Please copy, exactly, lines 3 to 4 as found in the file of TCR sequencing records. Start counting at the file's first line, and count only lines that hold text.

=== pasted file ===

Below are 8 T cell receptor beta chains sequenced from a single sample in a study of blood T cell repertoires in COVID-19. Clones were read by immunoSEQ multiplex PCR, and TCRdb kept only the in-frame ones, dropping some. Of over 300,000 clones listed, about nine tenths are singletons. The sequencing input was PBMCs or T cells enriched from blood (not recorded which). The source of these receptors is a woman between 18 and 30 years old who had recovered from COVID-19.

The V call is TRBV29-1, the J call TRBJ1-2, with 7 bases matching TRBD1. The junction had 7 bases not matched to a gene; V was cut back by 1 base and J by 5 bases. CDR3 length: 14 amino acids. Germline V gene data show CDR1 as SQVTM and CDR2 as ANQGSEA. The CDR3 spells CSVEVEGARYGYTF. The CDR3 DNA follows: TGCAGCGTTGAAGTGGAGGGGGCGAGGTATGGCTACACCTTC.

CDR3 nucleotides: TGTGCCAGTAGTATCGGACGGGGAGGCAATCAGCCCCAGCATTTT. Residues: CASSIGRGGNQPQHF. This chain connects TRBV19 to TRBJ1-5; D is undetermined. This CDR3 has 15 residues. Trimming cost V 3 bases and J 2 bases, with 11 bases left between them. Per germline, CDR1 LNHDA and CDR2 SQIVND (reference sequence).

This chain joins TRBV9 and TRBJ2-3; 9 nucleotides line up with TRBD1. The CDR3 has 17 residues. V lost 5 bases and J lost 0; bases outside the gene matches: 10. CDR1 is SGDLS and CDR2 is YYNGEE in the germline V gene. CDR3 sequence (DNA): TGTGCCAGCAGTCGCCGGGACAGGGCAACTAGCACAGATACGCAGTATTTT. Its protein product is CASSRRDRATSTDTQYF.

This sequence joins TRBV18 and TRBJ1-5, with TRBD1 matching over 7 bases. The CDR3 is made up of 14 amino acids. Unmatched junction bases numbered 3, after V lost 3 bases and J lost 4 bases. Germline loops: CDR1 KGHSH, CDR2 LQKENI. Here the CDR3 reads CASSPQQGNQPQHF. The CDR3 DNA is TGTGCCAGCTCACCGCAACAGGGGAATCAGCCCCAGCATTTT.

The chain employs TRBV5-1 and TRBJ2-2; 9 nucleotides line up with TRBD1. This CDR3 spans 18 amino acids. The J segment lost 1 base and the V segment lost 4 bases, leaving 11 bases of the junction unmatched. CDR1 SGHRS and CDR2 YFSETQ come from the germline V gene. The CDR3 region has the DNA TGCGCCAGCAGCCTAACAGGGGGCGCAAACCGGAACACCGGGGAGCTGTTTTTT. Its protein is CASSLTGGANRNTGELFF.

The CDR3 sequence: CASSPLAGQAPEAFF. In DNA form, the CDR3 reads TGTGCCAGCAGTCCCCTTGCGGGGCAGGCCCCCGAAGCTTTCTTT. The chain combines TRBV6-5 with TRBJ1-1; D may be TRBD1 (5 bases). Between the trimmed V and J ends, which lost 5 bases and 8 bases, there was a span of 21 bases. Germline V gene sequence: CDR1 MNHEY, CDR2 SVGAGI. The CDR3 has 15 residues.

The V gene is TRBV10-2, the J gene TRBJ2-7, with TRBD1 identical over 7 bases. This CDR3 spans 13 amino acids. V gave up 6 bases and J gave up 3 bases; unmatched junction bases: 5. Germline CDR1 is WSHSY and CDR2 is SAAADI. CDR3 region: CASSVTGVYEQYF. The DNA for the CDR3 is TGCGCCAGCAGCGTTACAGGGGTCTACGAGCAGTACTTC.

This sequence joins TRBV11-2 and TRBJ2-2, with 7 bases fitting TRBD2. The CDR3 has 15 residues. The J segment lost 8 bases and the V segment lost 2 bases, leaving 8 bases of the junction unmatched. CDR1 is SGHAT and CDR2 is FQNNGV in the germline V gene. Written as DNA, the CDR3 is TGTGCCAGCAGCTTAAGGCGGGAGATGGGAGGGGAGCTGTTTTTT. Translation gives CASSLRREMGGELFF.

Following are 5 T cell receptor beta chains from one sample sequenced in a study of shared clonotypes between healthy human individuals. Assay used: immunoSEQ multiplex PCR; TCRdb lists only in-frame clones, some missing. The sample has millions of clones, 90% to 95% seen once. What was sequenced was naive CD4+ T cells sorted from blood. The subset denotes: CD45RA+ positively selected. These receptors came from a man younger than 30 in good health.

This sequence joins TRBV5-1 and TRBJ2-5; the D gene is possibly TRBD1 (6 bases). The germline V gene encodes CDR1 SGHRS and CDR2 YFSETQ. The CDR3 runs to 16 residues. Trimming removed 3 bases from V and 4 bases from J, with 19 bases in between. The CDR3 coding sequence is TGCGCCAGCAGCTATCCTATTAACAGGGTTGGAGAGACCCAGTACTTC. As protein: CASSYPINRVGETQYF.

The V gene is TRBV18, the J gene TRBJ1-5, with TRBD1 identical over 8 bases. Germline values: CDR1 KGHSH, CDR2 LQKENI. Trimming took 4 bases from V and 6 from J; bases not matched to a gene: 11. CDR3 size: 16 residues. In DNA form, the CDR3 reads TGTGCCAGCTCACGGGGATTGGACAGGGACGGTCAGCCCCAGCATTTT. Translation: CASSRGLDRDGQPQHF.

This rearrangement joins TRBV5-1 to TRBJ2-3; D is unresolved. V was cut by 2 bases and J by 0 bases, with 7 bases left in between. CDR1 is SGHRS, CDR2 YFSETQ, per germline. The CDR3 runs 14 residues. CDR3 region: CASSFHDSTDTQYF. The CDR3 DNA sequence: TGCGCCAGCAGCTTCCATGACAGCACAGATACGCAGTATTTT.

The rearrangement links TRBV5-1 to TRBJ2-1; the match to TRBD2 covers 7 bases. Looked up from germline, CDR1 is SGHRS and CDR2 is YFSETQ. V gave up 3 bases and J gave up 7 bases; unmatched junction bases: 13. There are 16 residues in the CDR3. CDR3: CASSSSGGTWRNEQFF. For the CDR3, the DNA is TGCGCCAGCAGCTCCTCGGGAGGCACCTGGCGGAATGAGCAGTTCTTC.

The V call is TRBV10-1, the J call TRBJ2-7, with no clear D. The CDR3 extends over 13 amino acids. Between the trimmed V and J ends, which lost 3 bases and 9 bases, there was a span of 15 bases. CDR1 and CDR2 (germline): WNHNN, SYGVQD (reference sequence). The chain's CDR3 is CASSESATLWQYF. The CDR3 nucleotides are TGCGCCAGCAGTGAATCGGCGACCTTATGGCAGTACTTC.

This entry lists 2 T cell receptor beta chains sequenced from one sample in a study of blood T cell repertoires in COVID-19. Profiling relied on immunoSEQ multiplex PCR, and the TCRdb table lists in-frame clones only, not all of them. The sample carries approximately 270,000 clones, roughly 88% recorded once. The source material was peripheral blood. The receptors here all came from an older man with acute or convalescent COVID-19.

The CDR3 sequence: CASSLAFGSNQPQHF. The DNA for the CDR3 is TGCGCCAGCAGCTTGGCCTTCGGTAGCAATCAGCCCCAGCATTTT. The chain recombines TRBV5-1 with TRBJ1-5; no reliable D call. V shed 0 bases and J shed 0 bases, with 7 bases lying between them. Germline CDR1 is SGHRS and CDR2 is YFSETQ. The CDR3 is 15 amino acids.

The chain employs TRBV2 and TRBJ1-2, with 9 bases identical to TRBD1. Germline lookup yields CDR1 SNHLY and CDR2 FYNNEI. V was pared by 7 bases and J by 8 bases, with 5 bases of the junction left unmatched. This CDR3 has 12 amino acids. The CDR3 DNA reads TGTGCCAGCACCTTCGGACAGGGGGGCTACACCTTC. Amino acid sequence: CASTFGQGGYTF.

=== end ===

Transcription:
CDR3 nucleotides: TGTGCCAGTAGTATCGGACGGGGAGGCAATCAGCCCCAGCATTTT. Residues: CASSIGRGGNQPQHF. This chain connects TRBV19 to TRBJ1-5; D is undetermined. This CDR3 has 15 residues. Trimming cost V 3 bases and J 2 bases, with 11 bases left between them. Per germline, CDR1 LNHDA and CDR2 SQIVND (reference sequence).

This chain joins TRBV9 and TRBJ2-3; 9 nucleotides line up with TRBD1. The CDR3 has 17 residues. V lost 5 bases and J lost 0; bases outside the gene matches: 10. CDR1 is SGDLS and CDR2 is YYNGEE in the germline V gene. CDR3 sequence (DNA): TGTGCCAGCAGTCGCCGGGACAGGGCAACTAGCACAGATACGCAGTATTTT. Its protein product is CASSRRDRATSTDTQYF.